Page:Political Censorship in the Oregon Spectator.djvu/2

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T'Vault, a lawyer who had worked on newspapers in Arkansas, recognized in his first editorial the restriction of the association. He said, in part:

The Spectator will have to keep within the pale of that constitution. . . . It might be expected . . . that the Oregon Spectator would be a political paper; but reason and good sense argue differently. Situated as we are—remote from the civilized settlements of the United States, and at this time having no protection but that which is afforded us by the provisional government of Oregon, and having but one interest to represent, and that interest the welfare of Oregon . . . it would be bad policy to break open old wounds, and in doing so, create new ones, to discuss politics in the columns of the Spectator.[1]

But instead of ending his salutatory in a neutral tone, T'Vault added wryly: "Notwithstanding we are now, as we have always been, and ever shall be, a democrat of the Jefferson school. Believing the principles taught by that great apostle of liberty, are the true principles of a republican government."[2] Thus, his final self-assertive, half-defiant declaration violated the spirit and letter of the association's constitution. One reader asked: "Will you please inform a subscriber in what way he can obtain the privilege you have taken, as I am not certain that you intend to exclude the discussion of politics altogether?"[3]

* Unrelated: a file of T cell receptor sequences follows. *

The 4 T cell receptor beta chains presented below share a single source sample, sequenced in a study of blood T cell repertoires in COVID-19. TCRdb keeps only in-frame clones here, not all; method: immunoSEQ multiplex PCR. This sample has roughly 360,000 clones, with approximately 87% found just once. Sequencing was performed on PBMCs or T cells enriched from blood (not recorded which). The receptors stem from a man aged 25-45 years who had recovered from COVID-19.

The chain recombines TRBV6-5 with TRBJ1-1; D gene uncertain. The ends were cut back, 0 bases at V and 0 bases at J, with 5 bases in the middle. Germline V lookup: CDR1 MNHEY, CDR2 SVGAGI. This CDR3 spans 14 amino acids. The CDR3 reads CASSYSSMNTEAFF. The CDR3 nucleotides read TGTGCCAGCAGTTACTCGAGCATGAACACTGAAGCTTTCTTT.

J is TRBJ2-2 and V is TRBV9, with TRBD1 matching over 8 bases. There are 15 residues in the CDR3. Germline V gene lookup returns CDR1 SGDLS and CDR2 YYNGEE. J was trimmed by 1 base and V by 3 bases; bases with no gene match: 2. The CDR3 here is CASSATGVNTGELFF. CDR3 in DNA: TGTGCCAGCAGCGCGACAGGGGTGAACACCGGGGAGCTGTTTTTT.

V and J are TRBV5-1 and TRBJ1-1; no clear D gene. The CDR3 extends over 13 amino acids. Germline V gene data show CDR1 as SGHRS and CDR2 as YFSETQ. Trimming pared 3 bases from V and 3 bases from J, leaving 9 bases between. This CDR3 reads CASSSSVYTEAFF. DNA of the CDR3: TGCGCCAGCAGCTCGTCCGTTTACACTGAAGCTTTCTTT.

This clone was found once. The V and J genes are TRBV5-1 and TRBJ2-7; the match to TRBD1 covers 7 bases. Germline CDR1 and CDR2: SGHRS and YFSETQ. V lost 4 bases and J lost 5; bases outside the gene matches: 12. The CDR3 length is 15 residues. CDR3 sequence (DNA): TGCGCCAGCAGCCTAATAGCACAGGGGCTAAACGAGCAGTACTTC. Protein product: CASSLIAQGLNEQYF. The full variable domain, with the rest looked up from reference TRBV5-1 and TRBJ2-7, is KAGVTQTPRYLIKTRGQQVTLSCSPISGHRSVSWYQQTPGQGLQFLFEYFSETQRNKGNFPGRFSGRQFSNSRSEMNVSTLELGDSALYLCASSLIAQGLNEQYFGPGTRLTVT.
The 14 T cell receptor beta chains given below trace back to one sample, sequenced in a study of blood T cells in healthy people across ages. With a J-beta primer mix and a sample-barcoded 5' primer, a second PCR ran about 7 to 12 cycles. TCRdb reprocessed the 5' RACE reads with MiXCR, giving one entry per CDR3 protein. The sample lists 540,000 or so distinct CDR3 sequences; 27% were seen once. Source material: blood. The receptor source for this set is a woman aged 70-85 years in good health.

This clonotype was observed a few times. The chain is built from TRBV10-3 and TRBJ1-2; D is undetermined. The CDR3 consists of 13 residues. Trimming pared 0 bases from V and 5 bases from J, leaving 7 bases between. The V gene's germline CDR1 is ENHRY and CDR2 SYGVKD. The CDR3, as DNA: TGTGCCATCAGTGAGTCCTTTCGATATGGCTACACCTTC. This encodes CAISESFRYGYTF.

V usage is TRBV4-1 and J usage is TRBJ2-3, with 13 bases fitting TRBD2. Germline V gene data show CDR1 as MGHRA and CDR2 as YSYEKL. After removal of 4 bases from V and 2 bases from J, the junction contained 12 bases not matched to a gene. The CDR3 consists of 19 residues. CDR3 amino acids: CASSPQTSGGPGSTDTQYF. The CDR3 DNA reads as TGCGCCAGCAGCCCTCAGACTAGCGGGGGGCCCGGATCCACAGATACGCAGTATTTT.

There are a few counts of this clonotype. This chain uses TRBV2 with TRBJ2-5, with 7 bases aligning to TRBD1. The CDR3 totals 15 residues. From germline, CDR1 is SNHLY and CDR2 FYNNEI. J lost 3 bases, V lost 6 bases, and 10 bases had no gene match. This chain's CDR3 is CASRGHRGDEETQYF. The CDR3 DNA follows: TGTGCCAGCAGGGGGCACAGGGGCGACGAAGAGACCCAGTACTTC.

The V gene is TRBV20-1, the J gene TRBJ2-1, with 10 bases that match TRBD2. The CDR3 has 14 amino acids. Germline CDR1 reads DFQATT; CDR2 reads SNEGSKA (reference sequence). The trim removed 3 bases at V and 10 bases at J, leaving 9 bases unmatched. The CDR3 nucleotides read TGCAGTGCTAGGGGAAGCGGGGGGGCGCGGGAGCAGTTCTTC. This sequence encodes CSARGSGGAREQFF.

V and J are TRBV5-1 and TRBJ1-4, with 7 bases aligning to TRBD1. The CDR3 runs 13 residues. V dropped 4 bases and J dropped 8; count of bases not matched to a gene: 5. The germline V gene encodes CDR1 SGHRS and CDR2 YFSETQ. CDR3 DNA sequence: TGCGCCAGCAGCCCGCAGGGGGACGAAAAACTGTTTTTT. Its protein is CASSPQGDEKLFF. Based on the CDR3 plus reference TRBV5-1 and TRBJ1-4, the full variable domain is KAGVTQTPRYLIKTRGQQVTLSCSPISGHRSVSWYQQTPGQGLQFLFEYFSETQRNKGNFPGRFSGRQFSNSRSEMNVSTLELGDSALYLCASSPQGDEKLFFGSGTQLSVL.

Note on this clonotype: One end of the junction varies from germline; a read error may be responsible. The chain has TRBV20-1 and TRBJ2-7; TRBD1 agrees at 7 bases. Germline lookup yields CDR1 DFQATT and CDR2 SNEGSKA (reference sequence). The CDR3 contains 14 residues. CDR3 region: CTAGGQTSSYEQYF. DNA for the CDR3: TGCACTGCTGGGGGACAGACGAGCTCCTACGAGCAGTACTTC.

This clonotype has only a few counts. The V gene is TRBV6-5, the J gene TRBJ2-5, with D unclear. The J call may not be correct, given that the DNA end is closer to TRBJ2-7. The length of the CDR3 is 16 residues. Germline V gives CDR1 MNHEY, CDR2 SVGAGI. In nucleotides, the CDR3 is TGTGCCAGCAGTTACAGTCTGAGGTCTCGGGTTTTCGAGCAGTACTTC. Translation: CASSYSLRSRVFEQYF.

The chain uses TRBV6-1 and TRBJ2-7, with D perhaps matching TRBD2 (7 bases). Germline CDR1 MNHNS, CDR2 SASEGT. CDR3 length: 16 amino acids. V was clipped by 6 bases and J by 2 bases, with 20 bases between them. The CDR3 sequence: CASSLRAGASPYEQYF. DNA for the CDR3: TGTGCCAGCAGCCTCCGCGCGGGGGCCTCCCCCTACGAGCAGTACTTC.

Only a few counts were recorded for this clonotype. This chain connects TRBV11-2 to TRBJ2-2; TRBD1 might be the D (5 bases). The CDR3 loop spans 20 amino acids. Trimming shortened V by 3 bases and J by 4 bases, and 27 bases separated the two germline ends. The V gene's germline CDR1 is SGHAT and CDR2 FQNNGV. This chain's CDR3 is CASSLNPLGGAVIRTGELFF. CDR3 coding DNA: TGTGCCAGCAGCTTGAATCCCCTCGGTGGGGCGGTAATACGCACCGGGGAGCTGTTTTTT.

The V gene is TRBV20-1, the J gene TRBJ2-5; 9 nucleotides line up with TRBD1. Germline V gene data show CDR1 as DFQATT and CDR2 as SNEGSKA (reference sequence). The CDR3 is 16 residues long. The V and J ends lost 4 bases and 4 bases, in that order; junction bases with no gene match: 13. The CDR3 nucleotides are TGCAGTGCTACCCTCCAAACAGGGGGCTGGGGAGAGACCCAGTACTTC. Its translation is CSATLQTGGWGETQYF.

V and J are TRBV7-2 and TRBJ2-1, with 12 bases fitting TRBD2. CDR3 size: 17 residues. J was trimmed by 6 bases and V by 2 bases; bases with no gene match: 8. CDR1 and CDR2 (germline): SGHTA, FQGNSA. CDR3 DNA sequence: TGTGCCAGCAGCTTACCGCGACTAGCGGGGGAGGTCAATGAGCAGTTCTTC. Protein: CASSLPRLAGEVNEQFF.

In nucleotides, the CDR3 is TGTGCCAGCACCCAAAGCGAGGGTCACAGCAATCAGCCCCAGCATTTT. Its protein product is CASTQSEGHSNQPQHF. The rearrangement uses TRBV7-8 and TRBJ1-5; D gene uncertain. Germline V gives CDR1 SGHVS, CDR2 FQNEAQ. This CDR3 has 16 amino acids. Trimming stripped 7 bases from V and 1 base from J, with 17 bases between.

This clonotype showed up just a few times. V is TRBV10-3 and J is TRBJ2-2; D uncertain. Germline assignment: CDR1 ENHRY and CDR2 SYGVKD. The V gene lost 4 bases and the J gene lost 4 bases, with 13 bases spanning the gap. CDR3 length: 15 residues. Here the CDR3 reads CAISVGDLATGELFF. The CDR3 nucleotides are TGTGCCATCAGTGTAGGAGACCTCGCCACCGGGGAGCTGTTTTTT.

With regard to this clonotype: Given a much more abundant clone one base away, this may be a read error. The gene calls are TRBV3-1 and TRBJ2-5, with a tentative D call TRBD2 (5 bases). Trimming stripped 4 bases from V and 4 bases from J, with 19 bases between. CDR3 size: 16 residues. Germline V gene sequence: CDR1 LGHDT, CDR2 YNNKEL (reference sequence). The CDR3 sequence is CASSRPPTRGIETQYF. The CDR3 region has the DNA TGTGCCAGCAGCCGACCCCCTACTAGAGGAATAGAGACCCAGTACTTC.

In subsequent issues, T'Vault followed the dictate of the association, albeit reluctantly. Occasionally he would note a communication was not printed because of political overtones.

Six weeks after he became editor, T'Vault published a short editorial supporting an A. L. Lovejoy in a local election.[4] He was promptly fired. In his valedictory in the next issue, T'Vault explained that the excuse given for his discharge was faulty syntax and orthography. But the real reason, he said, was that his political sentiments "were at variance" with the persons who controlled the newspaper. He claimed that two distinct parties existed in Oregon, and he told of difficulties in editing a non-partisan newspaper under such conditions.[5]

  1. Ibid., 2:2.
  2. Ibid.
  3. Ibid., Feb. 19, 1846, 3:2.
  4. Ibid., March 19, 1846, 2:1.
  5. Ibid., April 2, 1846, 2:1-2. George S. Turnbull, a student of Oregon newspapers for more than thirty years, suggests that T'Vault's editorial eulogy of Andrew Jackson may have irritated Governor Abernethy, a Whig. George S. Turnbull, History of Oregon Newspapers (Portland, 1939), 41. T'Vault later served in the Territorial Legislature. From 1855 to 1863 he periodically edited other Oregon newspapers. He died of smallpox in